UConn's Fulbright Award-Winners Announced
Six faculty members, a recent graduate of the University, and a doctoral candidate have been notified that they have received Fulbright awards. UConn will also host two visiting Fulbright Scholars this year.
"The scholars who have been selected for this prestigious program are to be commended," says Provost John D. Petersen. "Their talent, initiative, and scholarship enhances the University."
The Fulbright Scholar Program, begun in 1946, is sponsored by the U.S. Department of State's Bureau of Educational and Cultural Affairs. The program offers grants to U.S. faculty and professionals to go abroad each year where they may lecture, teach, or conduct research in a wide variety of academic and professional fields.
The Fulbright-Hays Fellowship Program is sponsored by the U.S. Department of Education. It provides grants for faculty and doctoral students for area studies research.
The 2003-2004 award recipients will teach, lecture, and conduct research. They are:
Robert Dunn, who received a doctorate in ecology and evolutionary biology in May, will investigate the impact of loss of species on ecosystem functions by studying interactions between ants and plants in Australia for a year. The survival of a large percentage of Australian flora depends on ants. Dunn's study will advance understanding of the ecological processes that contribute to, or reduce, biodiversity.
James Franklin, professor of lighting design and head of the Design/Technical Theatre Program in the dramatic arts department, will teach theatrical lighting design at the St. Petersburg State Academy of Theatre Arts in St. Petersburg, Russia from January to July 2004.
Mark Janis, William F. Staff Professor of Law, received a Fulbright Senior Specialist grant in law at Riga Graduate School of Law in Latvia. In contrast to the traditional Fulbright Scholar program, Senior Specialist grants offer funding for leading U.S. academics and professionals to support curricular and faculty development and institutional planning at academic institutions abroad.
Jocelyn Linnekin, professor of anthropology, received a Fulbright-Hays Faculty Research Abroad Fellowship to conduct research in Guatemala during the spring semester. This opportunity will add a Central American dimension to her investigation of variation in conceptualizati ons of "democracy" within and between national populations. Her study will address regional and international questions about the future of democratic governance.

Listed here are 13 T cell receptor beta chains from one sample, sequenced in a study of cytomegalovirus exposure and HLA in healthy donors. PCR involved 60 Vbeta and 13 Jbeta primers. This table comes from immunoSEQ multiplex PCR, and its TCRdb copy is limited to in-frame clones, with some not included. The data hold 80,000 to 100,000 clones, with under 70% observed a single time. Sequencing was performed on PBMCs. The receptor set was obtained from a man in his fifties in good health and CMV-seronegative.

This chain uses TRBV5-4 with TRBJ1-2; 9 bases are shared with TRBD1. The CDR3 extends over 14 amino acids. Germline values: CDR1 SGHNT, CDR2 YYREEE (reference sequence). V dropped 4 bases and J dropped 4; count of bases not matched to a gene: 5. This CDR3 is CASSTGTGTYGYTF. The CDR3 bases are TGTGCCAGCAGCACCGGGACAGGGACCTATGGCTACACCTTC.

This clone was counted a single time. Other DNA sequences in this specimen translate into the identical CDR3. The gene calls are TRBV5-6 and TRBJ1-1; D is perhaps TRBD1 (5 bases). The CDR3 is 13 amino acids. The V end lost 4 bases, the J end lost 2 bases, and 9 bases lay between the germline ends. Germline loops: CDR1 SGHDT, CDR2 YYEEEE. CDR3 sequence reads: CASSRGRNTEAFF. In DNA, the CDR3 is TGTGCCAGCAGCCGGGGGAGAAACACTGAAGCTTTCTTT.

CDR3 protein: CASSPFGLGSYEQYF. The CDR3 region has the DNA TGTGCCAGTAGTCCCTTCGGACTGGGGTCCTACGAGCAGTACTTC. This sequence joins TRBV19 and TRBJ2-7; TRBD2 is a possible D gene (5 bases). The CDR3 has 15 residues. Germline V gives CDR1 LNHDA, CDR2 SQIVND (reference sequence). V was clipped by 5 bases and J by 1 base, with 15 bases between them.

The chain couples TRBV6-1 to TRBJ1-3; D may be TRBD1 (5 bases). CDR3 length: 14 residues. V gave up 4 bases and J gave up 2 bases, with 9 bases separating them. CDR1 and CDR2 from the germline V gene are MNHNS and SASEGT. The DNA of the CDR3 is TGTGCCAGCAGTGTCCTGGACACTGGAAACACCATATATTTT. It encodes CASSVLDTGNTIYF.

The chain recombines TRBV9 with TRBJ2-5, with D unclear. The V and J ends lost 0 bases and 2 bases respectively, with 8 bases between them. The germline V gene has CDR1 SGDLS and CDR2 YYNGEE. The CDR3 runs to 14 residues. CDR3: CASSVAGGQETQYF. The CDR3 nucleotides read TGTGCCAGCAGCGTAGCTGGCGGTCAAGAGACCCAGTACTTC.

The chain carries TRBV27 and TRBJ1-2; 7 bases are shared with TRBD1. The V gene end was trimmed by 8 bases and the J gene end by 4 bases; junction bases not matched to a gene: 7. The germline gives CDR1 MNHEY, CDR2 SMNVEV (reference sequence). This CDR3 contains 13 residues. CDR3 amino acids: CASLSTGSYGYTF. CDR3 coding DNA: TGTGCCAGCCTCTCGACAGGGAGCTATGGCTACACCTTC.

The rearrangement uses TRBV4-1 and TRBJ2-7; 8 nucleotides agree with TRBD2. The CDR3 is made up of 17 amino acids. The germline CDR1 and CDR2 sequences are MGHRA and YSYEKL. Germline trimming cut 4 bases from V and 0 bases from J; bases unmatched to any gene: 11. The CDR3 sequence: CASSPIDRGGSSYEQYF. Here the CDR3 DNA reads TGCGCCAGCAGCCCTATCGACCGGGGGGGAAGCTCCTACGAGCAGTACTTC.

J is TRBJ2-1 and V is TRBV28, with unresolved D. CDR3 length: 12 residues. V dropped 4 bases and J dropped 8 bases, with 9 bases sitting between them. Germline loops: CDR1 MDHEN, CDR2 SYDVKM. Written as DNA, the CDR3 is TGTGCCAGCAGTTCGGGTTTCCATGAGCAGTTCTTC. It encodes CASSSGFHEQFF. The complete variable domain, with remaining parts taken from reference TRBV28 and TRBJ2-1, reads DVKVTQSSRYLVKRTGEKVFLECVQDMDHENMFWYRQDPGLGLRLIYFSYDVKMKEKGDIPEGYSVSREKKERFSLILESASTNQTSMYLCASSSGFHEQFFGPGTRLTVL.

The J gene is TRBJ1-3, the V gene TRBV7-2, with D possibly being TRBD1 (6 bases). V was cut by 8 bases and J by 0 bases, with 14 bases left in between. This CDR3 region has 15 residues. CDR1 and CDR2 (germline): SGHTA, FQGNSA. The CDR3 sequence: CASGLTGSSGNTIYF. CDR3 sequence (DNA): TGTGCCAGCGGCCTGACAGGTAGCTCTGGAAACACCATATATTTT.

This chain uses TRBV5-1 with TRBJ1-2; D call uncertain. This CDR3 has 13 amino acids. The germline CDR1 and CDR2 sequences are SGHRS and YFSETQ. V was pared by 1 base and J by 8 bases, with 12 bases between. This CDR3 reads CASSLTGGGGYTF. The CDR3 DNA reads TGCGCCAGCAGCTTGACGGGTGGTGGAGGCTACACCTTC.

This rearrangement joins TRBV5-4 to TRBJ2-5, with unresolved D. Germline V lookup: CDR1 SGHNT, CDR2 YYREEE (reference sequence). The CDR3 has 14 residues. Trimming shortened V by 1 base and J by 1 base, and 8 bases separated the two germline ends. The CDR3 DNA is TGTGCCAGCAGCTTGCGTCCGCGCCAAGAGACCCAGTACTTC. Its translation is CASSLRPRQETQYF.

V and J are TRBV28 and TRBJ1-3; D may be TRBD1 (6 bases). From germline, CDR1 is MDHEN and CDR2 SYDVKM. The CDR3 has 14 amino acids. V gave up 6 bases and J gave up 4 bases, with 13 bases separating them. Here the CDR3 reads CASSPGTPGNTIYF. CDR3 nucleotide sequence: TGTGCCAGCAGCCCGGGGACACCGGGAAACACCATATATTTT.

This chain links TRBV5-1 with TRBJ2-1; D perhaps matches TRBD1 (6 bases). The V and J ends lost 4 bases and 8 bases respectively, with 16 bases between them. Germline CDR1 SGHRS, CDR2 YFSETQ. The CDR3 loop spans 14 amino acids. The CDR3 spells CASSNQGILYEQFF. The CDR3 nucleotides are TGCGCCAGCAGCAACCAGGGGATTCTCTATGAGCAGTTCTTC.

Timothy Reagan, professor of educational leadership and head of the department, received a Fulbright Senior Specialist grant in education to work with the English department at Universidad Metropolitana de Ciencias de la Educacion in Chile on the development of teacher education programs for teaching English this August. He also worked with the Ministry of Education in Chile.
Carolyn Schwarz, a doctoral candidate in anthropology, will investigate the political implications of Christianity in an Aboriginal community in Australia. She has developed a basic command of Gupapuyngu, the language of the people she will study, in order to communicate with them. She was also awarded a Fulbright-Hays Doctoral Dissertation Research Abroad Fellowship for her research, which she declined in favor of the traditional Fulbright grant.
Karen Spalding, professor of history, received both a Fulbright Scholar Grant and a Fulbright-Hays Faculty Research Abroad Fellowship, which she will use sequentially to fund an academic year of research in Peru and Spain. She will study new identities and invented traditions in the colonial Andes. She will explore the relationship between the politics of local communities and the state during the period of Spanish colonial rule, from about 1550 to the mid-18th century.
Steve Wisensale, professor of family studies, won a fellowship to participate in the summer 2003 German Studies Seminar. The seminar, "Germany, Challenges of Demographics" addresses his interest in comparative family policy, aging policy, and planning of human service programs.
Fulbright Scholars visiting UConn this year are:
Michael Magwa, a professor of botany at the University of Fort Hare in South Africa, who will do research on sustainable plant utilization. His host is Mark Brand, professor of plant science. Magwa will be at the University from September through November.
Nobutaka Matsumura, professor of education at Kansai University of Japan, will conduct research on a project called "Addressing Psychological Needs of the Gifted and Talented in Talent Development for all Students." His host is Joseph Renzulli, director of The National Research Center on the Gifted and Talented.